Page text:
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The 3rd Parable of Rule is the point of the first two.

The First Parable of Rule

A weary traveler came to the gates of the city. He was met by a deputation of the leading citizens of the town. The spokesman for the deputation stepped forward, and after complimenting the traveler on his fortitude and courage in traveling, and extolling the city to which the traveler had come, asked the traveler if the traveler had ever desired to be a king.

“Certainly,” the traveler replied.

“Fortunate traveler, we are looking for a king,” the spokesman said. The rest of the deputation nodded. “You are very blessed indeed! Let us feast you and show you the delights of our city and then you can accept our generous offer of kingship.”

The traveler shook his head. “Indeed,” the traveler said, “I would be unworthy of the sagacity a king must have if I considered such an offer without making further inquiries. I wish to know why none of you will take the royal office yourselves?”

The spokesman shook his head sadly. “It is our law,” he said, “that all those the king condemms to death, he must execute himself. And all those whom you spare, you must take into your own household and bear the risk that they will burst out in violence or crime again.”

“It is a wise law!” another member of the deputation interjected. The others agreed.

“But because of the wise law, no one here is willing to be the king?” the traveler asked. The spokesman sadly agreed.

The traveler laughed. “It is you who are blessed. For I am a whole man. What I decide, I decide, and I do not shun the consequences of what I have decided. I will be your king.”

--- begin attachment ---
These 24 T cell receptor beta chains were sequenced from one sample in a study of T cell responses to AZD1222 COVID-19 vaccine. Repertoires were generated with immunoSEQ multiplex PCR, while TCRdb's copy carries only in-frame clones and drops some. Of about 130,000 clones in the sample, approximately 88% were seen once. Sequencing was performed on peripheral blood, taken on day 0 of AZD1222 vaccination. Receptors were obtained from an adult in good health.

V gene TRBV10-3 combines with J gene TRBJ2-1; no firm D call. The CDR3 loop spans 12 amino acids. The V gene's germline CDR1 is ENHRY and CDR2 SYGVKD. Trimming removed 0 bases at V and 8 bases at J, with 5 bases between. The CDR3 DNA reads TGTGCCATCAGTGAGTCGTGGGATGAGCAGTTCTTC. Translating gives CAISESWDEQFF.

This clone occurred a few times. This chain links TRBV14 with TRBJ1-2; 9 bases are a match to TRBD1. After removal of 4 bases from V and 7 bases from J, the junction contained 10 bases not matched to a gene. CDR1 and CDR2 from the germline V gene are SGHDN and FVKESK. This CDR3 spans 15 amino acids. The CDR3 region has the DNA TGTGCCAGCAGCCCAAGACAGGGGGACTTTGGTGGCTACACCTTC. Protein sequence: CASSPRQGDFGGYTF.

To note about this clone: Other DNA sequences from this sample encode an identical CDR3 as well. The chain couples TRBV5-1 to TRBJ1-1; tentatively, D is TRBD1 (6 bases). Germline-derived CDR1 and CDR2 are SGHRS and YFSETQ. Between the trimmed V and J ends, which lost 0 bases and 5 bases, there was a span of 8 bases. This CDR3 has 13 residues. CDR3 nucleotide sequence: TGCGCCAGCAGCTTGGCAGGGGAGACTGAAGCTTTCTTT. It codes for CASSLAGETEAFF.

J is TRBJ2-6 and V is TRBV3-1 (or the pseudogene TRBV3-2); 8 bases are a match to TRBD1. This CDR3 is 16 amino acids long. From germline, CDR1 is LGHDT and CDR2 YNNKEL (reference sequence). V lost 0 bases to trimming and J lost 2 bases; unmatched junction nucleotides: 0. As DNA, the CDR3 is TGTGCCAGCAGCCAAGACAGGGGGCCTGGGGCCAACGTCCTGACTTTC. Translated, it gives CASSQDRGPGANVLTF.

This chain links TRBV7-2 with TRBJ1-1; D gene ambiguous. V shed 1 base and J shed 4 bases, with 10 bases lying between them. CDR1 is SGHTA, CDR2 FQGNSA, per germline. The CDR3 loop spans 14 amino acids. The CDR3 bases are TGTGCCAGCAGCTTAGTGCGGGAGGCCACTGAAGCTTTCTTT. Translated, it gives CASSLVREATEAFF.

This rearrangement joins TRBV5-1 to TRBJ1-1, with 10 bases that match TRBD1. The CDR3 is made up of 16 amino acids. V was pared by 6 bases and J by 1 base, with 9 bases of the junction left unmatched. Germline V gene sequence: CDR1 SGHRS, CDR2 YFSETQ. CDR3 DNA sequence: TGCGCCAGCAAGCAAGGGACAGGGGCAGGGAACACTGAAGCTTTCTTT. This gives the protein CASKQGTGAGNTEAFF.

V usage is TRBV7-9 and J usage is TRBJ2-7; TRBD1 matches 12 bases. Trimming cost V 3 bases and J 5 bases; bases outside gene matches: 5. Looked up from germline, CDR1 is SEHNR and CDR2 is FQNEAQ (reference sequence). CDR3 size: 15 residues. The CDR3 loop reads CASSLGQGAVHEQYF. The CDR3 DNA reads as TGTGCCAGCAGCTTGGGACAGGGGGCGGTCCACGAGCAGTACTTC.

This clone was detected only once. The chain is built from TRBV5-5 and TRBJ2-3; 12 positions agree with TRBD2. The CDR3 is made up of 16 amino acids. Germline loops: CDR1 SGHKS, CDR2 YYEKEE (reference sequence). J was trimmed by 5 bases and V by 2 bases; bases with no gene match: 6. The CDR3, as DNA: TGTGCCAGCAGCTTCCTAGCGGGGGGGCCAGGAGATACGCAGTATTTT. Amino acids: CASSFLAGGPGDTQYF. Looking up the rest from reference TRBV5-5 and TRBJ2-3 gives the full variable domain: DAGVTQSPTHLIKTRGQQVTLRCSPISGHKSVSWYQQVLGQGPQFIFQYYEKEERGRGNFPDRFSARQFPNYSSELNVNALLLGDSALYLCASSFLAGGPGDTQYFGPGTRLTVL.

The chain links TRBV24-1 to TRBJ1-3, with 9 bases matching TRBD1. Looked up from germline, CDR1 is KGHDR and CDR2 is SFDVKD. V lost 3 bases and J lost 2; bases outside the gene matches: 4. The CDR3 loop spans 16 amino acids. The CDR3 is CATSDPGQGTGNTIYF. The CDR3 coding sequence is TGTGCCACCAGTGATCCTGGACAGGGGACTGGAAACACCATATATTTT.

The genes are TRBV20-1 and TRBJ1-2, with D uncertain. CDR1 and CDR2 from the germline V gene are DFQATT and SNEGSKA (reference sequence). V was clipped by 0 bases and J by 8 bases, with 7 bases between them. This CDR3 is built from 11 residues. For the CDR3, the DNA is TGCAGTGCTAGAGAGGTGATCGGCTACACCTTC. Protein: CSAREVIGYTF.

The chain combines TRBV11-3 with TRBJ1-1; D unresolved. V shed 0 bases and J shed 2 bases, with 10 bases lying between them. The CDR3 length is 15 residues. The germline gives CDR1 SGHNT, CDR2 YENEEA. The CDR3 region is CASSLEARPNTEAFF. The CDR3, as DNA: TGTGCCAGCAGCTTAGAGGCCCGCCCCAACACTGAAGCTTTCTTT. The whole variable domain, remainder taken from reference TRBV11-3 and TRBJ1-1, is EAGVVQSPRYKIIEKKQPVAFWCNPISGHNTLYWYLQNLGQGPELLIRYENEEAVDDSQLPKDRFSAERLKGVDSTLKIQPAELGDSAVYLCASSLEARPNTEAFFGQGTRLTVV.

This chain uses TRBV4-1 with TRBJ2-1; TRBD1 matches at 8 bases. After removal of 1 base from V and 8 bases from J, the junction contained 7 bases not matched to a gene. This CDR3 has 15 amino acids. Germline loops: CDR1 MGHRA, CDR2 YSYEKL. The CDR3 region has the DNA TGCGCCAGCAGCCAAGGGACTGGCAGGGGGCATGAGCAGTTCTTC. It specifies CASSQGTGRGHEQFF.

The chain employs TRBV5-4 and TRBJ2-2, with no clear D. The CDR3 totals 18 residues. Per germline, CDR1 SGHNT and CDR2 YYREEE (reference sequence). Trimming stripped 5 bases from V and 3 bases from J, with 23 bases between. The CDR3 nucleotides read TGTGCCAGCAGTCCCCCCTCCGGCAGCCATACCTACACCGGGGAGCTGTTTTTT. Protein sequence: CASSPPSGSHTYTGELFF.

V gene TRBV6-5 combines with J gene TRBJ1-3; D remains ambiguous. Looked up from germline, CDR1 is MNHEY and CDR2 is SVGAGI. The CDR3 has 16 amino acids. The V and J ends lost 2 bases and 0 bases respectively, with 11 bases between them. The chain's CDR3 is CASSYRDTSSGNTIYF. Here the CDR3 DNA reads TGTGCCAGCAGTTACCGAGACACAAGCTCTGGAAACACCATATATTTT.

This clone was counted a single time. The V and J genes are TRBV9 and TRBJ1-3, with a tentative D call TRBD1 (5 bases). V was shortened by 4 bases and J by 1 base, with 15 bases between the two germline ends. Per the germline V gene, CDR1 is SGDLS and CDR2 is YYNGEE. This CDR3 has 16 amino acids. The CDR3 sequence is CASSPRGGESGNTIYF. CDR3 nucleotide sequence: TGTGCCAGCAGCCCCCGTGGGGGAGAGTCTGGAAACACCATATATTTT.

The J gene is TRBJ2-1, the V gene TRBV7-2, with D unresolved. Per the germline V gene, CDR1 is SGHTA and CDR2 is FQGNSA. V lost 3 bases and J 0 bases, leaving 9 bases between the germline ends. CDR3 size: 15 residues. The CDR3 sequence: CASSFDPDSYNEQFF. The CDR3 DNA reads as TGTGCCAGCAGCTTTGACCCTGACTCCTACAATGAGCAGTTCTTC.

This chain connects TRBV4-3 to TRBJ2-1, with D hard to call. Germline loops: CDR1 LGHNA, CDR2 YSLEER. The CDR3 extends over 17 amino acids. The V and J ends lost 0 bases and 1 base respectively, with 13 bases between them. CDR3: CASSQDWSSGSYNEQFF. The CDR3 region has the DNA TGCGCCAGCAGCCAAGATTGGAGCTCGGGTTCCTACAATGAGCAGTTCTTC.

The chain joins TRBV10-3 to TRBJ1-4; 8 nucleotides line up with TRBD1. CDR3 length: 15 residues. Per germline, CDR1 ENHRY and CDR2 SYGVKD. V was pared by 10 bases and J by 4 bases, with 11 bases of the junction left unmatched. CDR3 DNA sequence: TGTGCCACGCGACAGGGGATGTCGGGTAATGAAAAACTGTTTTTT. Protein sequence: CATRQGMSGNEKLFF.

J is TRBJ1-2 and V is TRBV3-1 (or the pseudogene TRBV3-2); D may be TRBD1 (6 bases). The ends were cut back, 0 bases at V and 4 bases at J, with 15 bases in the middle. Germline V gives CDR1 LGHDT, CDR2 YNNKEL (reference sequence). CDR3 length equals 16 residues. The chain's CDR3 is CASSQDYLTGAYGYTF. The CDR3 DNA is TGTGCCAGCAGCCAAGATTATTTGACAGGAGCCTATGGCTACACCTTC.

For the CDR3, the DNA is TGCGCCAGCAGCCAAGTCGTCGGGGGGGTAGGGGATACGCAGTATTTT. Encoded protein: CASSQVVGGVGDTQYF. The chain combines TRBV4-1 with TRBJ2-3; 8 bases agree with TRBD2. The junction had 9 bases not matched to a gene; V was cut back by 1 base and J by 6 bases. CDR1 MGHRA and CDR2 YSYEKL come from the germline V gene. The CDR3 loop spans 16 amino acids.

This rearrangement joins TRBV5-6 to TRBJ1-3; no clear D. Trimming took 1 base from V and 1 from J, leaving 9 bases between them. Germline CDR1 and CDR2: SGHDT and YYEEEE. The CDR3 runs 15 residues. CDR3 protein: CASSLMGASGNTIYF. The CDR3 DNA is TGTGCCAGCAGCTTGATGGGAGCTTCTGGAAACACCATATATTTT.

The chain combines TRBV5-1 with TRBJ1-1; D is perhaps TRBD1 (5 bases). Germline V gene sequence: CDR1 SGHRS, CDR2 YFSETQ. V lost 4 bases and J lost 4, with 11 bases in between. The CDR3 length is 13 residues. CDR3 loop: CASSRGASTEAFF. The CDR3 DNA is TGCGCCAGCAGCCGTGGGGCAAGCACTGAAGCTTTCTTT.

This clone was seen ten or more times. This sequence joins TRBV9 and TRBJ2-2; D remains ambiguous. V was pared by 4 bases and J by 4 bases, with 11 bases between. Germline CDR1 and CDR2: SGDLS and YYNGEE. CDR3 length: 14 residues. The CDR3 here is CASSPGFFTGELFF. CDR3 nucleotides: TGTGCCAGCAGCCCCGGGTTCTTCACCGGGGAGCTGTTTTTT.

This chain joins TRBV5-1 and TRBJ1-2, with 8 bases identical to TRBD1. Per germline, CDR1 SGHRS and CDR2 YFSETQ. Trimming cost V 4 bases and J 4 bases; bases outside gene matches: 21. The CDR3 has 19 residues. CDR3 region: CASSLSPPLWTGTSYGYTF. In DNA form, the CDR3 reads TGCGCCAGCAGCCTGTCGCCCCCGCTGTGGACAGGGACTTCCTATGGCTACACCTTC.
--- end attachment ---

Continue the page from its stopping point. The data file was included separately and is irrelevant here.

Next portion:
The Second Parable of Rule

A traveler from afar off was met by armed guards on a byway. “Sir,” their leader told him, “A misfortune has occurred within our city and all strangers must come before our magistrates to be inspected. It is our law.”

“Needs must,” the traveler said.

The guards brought the traveler before a board of magistrates. “Be at ease, stranger,” the center magistrate said. “This day may be the making of your fortune. Our king has died, and by a wise law we only take our new ruler from among strangers.”

“And what if I prefer not to be your king?” the stranger asked boldly.

“Kingship has its rewards,” the magistrate replied, “but our law was not designed for your benefit, but for ours. If your ambition does not persuade you, then we must appeal to your pity for our need.” The stranger saying nothing, the magistrate went on.

“But first, we must make inquiry on a few points. Have you ever been accused of a crime and brought to judgment?”

“I have,” the stranger said. “The son of a powerful man brought me to law on false charges. I was narrowly acquitted, but thought it best to go into exile.”

“Good,” the magistrate said. “Next, I ask you this. Have you ever been the victim of a crime?”

The stranger replied, “I was robbed. And as I have wandered, I have suffered indignities and outrages.”

Another magistrate spoke. “We offer you the crown,” he said. “Here, no man may be king unless he knows the terror of the law and the terror of lawlessness. He must know of himself the power he wields.”

The Third Parable of Rule

And the Father said, who will be Judge and Ruler of All?

And his Son said, send me.

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